Balance in our Digital World

Tech It Easy Graphic with Stats (2)
Infographic from The Steward School

Recently, I attended a lecture called, “Helping Children Create Balance in a Digital World” at The Steward School. The evening began with an icebreaker about the statistic in this Infographic,  “40% of iPhone users would give up their toothbrush for a week before their phone.” After a tongue-in-cheek promise not to poll the audience on their preferences regarding toothbrushes vs. iPhones, the evening got underway with several mini-keynote sessions.

A world-renowned panel of experts presented and/or discussed this important topic about technology:

  • Catherine Steiner-Adair, a clinical psychologist and author of The Big Disconnect: Protecting Childhood and Family Relationships in the Digital Age.
  • Paul Andersen, a science teacher who has been named a YouTube EDU Guru, the 2011 Montana Teacher of the Year, and a finalist for 2011 National Teacher of the Year.
  • Jonathan Becker, the director of online academic programs in the Office of Online Education at Virginia Commonwealth University.
  • Prescott Nichols is a senior director at Capital One, where he leads the recruiting, infrastructure operations, selection, and strategy analysis teams.
  • Sonali Shetty served as the moderator, and is the co-founder and CEO of Hodges Digital, an innovative agency specializing in digital strategy, web and social apps, and data analytics.

I anticipated that the evening would be a full plate of do’s and don’ts and the ubiquitous “Do not expose children to screen time for more than ____ hours daily”.  Unexpectedly, the evening was more of an empowering discussion than a rulebook — for parents and educators alike. (But in case you are interested in the current guidelines from the American Academy of Pediatrics (AAP), please see resources at the end of this article).

Here were the top five “take home points” I took from the evening:

  1. Every child’s experience with technology is different.
  2. Parents should decide what is appropriate for his or her child and their family.
  3. Families and schools should collaborate and work together.
  4. Children problem solve differently today than just a few years ago due to the abundance of technology.
  5. Children take their cues from adults using technology.

The most important strategy that participants left with, was that as parents, as teachers, as a community, we should feel empowered to make our own choices that are right for our children and our families. In addition, some food for thought to make an informed decision includes considering:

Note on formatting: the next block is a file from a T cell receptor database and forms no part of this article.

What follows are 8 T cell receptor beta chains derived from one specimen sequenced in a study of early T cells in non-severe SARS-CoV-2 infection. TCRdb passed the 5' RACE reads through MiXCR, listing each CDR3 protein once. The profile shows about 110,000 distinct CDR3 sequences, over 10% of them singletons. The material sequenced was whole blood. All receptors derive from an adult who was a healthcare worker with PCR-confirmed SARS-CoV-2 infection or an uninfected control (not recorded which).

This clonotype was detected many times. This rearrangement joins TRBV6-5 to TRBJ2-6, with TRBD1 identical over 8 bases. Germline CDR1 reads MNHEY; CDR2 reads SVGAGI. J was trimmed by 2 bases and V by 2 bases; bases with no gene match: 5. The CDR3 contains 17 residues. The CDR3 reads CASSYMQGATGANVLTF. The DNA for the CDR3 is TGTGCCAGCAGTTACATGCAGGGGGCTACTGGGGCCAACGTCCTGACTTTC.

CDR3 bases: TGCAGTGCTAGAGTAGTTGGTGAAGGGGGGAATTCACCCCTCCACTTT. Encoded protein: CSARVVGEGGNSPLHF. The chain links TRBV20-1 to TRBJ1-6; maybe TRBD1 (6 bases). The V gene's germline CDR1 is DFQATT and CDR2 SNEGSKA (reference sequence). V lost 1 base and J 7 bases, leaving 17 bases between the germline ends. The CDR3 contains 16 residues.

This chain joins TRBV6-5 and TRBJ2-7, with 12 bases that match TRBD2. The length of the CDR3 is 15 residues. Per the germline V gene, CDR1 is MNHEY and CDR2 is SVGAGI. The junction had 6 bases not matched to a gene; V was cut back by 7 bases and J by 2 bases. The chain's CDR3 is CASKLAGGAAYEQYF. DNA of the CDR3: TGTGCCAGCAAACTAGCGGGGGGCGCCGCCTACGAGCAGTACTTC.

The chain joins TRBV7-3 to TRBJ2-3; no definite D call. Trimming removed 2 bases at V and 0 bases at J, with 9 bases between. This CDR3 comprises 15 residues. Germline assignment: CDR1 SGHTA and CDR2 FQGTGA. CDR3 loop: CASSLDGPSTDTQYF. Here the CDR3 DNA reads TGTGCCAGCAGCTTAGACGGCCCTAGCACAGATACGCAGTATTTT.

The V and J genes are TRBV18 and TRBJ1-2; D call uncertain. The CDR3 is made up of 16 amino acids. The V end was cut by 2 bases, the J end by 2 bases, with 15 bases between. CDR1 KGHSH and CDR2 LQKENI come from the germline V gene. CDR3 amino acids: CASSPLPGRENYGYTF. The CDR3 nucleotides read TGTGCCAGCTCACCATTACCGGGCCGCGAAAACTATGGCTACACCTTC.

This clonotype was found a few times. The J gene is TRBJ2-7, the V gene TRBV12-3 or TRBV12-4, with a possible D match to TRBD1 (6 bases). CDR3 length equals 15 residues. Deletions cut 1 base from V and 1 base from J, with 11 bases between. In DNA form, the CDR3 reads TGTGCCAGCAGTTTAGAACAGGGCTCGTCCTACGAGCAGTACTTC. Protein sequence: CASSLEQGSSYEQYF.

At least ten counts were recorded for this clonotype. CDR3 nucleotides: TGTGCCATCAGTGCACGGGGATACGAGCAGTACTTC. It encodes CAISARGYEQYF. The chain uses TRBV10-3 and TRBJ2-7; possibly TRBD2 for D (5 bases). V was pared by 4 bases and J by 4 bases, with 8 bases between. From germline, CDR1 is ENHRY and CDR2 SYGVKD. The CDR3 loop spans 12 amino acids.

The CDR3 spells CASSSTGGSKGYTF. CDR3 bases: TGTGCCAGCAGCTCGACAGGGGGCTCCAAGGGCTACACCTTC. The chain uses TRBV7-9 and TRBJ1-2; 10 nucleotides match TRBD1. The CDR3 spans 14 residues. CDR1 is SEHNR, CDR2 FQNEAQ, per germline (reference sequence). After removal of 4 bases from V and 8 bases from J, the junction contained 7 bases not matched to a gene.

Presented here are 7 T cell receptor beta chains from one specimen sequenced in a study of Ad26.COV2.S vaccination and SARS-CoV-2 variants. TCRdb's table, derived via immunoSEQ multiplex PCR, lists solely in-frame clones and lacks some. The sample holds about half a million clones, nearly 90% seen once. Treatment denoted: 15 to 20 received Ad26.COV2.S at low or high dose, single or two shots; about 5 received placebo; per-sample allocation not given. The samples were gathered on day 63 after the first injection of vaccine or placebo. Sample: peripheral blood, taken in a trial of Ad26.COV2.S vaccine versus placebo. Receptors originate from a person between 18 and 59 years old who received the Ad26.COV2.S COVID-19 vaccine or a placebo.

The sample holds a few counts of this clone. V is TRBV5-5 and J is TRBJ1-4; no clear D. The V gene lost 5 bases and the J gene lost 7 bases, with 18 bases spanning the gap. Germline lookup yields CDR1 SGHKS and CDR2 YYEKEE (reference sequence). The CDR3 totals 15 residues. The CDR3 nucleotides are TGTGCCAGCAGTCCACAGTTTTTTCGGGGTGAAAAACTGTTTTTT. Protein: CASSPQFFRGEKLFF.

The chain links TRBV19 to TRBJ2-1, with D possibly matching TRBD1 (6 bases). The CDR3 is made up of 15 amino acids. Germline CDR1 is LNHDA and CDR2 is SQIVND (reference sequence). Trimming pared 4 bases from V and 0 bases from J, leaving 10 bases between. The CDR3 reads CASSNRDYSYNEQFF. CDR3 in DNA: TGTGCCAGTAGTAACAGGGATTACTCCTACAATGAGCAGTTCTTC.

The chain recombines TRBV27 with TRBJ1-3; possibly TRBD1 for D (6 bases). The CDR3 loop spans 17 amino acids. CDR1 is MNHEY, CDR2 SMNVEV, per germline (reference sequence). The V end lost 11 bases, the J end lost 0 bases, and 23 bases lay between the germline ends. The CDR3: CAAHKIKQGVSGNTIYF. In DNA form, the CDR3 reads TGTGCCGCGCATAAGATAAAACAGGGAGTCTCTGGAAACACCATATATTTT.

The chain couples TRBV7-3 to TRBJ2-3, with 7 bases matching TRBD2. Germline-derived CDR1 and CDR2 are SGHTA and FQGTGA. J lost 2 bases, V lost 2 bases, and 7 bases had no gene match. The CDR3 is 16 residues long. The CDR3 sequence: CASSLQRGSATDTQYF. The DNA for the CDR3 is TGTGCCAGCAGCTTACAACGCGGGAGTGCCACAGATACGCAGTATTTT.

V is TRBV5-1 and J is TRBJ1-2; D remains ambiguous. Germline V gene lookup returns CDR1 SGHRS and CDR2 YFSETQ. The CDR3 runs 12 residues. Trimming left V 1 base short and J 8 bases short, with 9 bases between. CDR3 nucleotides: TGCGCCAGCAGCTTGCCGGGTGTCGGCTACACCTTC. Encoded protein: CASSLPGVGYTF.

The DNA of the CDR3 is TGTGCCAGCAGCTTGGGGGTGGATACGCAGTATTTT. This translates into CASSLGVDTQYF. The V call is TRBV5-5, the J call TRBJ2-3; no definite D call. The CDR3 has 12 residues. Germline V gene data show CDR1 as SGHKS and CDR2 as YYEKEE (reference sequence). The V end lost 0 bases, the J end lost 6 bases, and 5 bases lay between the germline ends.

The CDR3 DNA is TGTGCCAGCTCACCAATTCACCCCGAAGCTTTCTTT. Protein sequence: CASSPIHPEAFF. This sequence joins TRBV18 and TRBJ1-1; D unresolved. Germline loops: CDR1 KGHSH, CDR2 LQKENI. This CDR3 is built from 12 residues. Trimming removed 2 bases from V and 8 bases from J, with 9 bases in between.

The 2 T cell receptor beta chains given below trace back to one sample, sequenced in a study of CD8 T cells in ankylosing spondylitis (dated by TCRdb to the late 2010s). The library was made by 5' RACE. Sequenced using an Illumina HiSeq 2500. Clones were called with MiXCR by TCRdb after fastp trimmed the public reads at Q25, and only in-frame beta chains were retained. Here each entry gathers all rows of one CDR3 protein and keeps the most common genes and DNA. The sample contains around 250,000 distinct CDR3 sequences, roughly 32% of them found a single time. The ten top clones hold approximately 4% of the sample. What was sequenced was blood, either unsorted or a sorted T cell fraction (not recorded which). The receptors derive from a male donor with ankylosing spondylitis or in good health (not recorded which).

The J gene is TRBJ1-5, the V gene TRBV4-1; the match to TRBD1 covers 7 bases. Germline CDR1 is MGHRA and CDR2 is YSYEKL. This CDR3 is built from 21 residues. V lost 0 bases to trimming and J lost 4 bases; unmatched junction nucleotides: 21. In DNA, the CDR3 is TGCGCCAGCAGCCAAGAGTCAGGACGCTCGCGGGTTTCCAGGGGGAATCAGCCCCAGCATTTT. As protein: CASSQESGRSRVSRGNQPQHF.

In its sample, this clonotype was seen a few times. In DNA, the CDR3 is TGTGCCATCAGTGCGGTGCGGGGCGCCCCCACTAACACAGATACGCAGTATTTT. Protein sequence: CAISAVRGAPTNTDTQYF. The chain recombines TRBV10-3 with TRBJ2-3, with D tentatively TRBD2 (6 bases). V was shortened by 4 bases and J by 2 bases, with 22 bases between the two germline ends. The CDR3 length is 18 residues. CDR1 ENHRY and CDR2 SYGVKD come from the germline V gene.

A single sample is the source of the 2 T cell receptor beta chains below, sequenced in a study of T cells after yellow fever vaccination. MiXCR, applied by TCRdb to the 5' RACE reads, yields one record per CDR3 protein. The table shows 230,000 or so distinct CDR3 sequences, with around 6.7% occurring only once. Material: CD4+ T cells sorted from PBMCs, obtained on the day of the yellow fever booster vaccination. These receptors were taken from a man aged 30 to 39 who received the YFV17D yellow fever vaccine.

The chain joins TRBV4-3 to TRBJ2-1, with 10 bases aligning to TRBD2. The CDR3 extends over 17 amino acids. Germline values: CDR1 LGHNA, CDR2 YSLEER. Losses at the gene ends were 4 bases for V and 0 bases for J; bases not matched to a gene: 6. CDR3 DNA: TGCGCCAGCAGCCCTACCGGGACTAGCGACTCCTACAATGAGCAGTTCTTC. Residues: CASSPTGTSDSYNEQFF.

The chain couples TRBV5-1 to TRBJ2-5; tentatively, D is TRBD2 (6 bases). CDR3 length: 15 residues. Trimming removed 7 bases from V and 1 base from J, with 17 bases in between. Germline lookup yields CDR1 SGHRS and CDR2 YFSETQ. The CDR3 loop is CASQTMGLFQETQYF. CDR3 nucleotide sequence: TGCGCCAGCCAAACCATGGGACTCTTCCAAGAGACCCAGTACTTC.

• What makes for a good childhood?
  • What memories of growing up do you want your kids to recall?
  • What is your child’s capacity for solitude? How do children entertain themselves without technology?
  • Has technology affected how your family interacts? (Consider this – years ago for family game night, we might have all been huddled around a board game. Nowadays, we are more likely to be playing games in the same room, each on our own mobile devices)
  • However technology influences your family, have a consistent routine for the other things your child needs to do in life (e.g., face-to-face interaction, exercise, homework before gaming, etc.).
  • For more “food for thought” consider this powerful interview with Catherine Steiner-Adair about “Are we using technology to be our best selves?”

Allison Slater Tate,  in her popular article in The Washington Post, (here is the link to the full article,) writes:

“We can try as hard as we want to push back and to carve space into our children’s lives for treehouses and puzzles and Waldorf-style dolls, but in the end, our children will grow up with the whole world at their fingertips, courtesy of a touch screen, and they will have to learn how to find the balance between their cyber and real worlds. It is scary. I don’t think I even believe there is a “right way” to parent with technology. But acknowledging that what we are doing is unprecedented – that no study yet knows exactly what this iChildhood will look like when our children are full grown people – feels like an exhale of sorts.”

So when was the last time you saw your toothbrush? Just kidding. What are your thoughts about technology and its impact on you and your family?  How have you seen technology influence your children so far?

For additional information, please refer to these resources about children and technology:

APA Resource Guide on Media Use and Children

Media Statement for Babies and Toddlers

Media Education: Positive Media

Media in the Lives of 8- to 18-year olds